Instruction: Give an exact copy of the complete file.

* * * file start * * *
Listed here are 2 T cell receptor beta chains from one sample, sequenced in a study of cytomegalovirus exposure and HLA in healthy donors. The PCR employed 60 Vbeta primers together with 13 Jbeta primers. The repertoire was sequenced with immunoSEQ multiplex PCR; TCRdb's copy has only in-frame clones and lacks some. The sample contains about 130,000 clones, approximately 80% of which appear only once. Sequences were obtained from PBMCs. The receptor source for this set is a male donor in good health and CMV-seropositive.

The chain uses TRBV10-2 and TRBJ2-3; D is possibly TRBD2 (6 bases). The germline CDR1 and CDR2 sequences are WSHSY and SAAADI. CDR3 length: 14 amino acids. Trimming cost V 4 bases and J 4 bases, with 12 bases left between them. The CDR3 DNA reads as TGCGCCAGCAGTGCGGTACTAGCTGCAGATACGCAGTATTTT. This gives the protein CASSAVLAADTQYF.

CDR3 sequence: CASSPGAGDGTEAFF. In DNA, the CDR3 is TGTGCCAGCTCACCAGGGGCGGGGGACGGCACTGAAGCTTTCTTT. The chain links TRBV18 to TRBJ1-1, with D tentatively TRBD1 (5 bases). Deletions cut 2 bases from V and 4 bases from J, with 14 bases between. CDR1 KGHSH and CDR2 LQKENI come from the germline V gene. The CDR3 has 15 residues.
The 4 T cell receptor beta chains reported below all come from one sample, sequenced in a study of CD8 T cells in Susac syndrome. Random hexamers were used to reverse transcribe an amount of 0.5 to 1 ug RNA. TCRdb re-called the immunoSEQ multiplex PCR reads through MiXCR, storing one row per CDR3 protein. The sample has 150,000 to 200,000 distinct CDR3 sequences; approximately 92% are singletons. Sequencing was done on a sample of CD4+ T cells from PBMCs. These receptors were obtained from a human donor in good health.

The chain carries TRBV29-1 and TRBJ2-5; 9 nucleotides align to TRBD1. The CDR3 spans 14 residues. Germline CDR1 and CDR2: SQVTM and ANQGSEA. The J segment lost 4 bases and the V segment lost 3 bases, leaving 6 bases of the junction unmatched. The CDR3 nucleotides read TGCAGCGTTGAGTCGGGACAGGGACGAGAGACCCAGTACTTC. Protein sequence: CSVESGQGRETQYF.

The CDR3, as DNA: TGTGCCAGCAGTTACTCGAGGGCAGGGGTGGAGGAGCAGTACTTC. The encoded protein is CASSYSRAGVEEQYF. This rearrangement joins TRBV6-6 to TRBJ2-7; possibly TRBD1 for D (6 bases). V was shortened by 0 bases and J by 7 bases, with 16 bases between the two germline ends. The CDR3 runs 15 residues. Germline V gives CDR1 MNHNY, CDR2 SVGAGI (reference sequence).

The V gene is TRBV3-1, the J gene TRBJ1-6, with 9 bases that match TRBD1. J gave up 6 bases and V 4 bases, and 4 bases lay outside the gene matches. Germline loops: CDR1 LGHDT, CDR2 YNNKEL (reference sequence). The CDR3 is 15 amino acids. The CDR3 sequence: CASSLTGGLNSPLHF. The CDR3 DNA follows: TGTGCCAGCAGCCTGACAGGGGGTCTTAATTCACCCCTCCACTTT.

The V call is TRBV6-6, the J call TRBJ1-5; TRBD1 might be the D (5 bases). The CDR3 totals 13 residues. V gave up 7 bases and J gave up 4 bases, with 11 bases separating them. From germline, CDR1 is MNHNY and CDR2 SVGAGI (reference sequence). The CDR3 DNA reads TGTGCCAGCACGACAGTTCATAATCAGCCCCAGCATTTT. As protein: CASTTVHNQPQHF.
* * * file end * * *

Listed here are 2 T cell receptor beta chains from one sample, sequenced in a study of cytomegalovirus exposure and HLA in healthy donors. The PCR employed 60 Vbeta primers together with 13 Jbeta primers. The repertoire was sequenced with immunoSEQ multiplex PCR; TCRdb's copy has only in-frame clones and lacks some. The sample contains about 130,000 clones, approximately 80% of which appear only once. Sequences were obtained from PBMCs. The receptor source for this set is a male donor in good health and CMV-seropositive.

The chain uses TRBV10-2 and TRBJ2-3; D is possibly TRBD2 (6 bases). The germline CDR1 and CDR2 sequences are WSHSY and SAAADI. CDR3 length: 14 amino acids. Trimming cost V 4 bases and J 4 bases, with 12 bases left between them. The CDR3 DNA reads as TGCGCCAGCAGTGCGGTACTAGCTGCAGATACGCAGTATTTT. This gives the protein CASSAVLAADTQYF.

CDR3 sequence: CASSPGAGDGTEAFF. In DNA, the CDR3 is TGTGCCAGCTCACCAGGGGCGGGGGACGGCACTGAAGCTTTCTTT. The chain links TRBV18 to TRBJ1-1, with D tentatively TRBD1 (5 bases). Deletions cut 2 bases from V and 4 bases from J, with 14 bases between. CDR1 KGHSH and CDR2 LQKENI come from the germline V gene. The CDR3 has 15 residues.
The 4 T cell receptor beta chains reported below all come from one sample, sequenced in a study of CD8 T cells in Susac syndrome. Random hexamers were used to reverse transcribe an amount of 0.5 to 1 ug RNA. TCRdb re-called the immunoSEQ multiplex PCR reads through MiXCR, storing one row per CDR3 protein. The sample has 150,000 to 200,000 distinct CDR3 sequences; approximately 92% are singletons. Sequencing was done on a sample of CD4+ T cells from PBMCs. These receptors were obtained from a human donor in good health.

The chain carries TRBV29-1 and TRBJ2-5; 9 nucleotides align to TRBD1. The CDR3 spans 14 residues. Germline CDR1 and CDR2: SQVTM and ANQGSEA. The J segment lost 4 bases and the V segment lost 3 bases, leaving 6 bases of the junction unmatched. The CDR3 nucleotides read TGCAGCGTTGAGTCGGGACAGGGACGAGAGACCCAGTACTTC. Protein sequence: CSVESGQGRETQYF.

The CDR3, as DNA: TGTGCCAGCAGTTACTCGAGGGCAGGGGTGGAGGAGCAGTACTTC. The encoded protein is CASSYSRAGVEEQYF. This rearrangement joins TRBV6-6 to TRBJ2-7; possibly TRBD1 for D (6 bases). V was shortened by 0 bases and J by 7 bases, with 16 bases between the two germline ends. The CDR3 runs 15 residues. Germline V gives CDR1 MNHNY, CDR2 SVGAGI (reference sequence).

The V gene is TRBV3-1, the J gene TRBJ1-6, with 9 bases that match TRBD1. J gave up 6 bases and V 4 bases, and 4 bases lay outside the gene matches. Germline loops: CDR1 LGHDT, CDR2 YNNKEL (reference sequence). The CDR3 is 15 amino acids. The CDR3 sequence: CASSLTGGLNSPLHF. The CDR3 DNA follows: TGTGCCAGCAGCCTGACAGGGGGTCTTAATTCACCCCTCCACTTT.

The V call is TRBV6-6, the J call TRBJ1-5; TRBD1 might be the D (5 bases). The CDR3 totals 13 residues. V gave up 7 bases and J gave up 4 bases, with 11 bases separating them. From germline, CDR1 is MNHNY and CDR2 SVGAGI (reference sequence). The CDR3 DNA reads TGTGCCAGCACGACAGTTCATAATCAGCCCCAGCATTTT. As protein: CASTTVHNQPQHF.